Over the nine years since it first rose to prominence in eDiscovery, technology-assisted review has expanded to include numerous new tools, more potential workflows, and a variety of legal issues
In “Alphabet Soup: TAR, CAL, and Assisted Review,” we discussed TAR’s rise to prominence and the challenges that it has created for practitioners. In “Key Terms and Concepts,” we discussed the key terms and concepts practitioners need to know. In “Applications, Aptitudes, and Effectiveness,” we discussed use cases, relative merits, and overall efficacy. In “Are You Allowed to Use TAR?,” we discussed case law on authorization to use TAR. In “Can You Be Compelled to Use TAR?,” we discussed case law on being compelling or directed to use TAR. In this Part, we review case law discussing the timing of TAR process objections.
We have seen in the cases we have reviewed so far that the decision of whether or not to use a TAR approach generally rests with the producing parties. Requesting parties cannot stop them from using a TAR approach if they wish to, or make them use a TAR approach if they don’t wish to. What if a requesting party has concerns, though, about the specifics of a producing party’s TAR process? When can TAR process objections be raised?
The available case law on the use of TAR approaches for discovery suggests that parties are not meant to raise adequacy objections to another party’s discovery processes until after at least some production has actually occurred. There is no mechanism for objecting to a hypothetical efficacy issue with a process that has yet to be carried out; objections must be rooted in identified issues with actual results. Whether or not a party has satisfied their obligations typically must be determined as a fact-based, post hoc analysis.
Several cases have discussed the appropriate timing of TAR process objections, including:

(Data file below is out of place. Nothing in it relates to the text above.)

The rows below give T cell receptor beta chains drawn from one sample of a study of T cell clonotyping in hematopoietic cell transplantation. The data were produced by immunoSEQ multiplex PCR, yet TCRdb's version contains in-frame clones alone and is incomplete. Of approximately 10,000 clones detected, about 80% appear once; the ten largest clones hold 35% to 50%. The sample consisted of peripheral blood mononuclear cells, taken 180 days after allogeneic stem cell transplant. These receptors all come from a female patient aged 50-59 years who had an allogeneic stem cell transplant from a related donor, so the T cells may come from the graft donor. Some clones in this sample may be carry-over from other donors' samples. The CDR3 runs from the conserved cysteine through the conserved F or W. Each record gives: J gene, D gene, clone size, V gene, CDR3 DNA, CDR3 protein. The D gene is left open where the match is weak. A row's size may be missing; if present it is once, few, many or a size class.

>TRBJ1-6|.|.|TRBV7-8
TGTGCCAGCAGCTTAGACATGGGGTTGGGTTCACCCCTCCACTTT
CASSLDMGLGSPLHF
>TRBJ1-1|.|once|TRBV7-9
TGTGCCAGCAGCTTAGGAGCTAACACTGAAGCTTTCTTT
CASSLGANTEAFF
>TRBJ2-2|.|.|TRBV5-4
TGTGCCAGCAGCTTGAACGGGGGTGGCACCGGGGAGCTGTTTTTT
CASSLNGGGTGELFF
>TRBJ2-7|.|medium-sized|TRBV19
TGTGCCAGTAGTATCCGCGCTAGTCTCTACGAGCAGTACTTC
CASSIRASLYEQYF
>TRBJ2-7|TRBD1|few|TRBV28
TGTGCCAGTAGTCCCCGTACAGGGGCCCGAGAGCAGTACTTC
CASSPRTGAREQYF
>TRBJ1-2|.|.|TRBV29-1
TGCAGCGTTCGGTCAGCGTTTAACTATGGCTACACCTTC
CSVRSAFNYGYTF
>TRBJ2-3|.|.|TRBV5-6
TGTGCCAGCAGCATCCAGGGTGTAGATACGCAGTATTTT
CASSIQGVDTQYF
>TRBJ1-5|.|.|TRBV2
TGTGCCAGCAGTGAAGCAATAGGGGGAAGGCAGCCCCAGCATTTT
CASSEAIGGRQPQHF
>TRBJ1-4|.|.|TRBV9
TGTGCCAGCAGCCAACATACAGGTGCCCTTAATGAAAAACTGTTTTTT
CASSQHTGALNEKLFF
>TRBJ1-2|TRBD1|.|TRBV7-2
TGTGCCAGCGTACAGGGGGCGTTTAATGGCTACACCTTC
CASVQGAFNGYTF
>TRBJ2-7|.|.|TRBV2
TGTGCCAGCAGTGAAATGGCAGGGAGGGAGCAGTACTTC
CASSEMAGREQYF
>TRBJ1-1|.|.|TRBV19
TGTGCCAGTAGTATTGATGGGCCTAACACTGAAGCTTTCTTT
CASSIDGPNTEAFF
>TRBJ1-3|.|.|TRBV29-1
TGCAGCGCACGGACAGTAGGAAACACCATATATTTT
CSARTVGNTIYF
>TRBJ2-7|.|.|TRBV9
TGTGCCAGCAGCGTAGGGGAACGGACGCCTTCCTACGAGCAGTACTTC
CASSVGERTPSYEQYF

In order to determine proportionality, it is necessary to have more information than the parties (or the Court) now has, including how many relevant documents will be produced and at what cost . . . . In the final sample of documents deemed irrelevant, are any relevant documents found that are “hot,” “smoking gun” documents (i.e., highly relevant)? Or are the only relevant documents more of the same thing? One hot document may require the software to be re-trained (or some other search method employed), while several documents that really do not add anything to the case might not matter. These types of questions are better decided “down the road,” when real information is available to the parties and the Court. [emphasis added]
And although it is a proper role of the Court to supervise the discovery process and intervene when it is abused by the parties, the Court is not normally in the business of dictating to parties the process that they should use when responding to discovery. . . . Respondent fears an incomplete response to his discovery. If respondent believes that the ultimate discovery response is incomplete and can support that belief, he can file another motion to compel at that time. [emphasis added]
The [defendant] can use the search method of its choice. If [the plaintiff] later demonstrates deficiencies in the [defendant’s] production, the [defendant] may have to re-do its search. But that is not a basis for Court intervention at this stage of the case. [footnote omitted, emphasis added]
Upcoming in this Series
In the next Part, we will continue our discussion of assisted review with a look at some of the case law addressing when results are objectionable.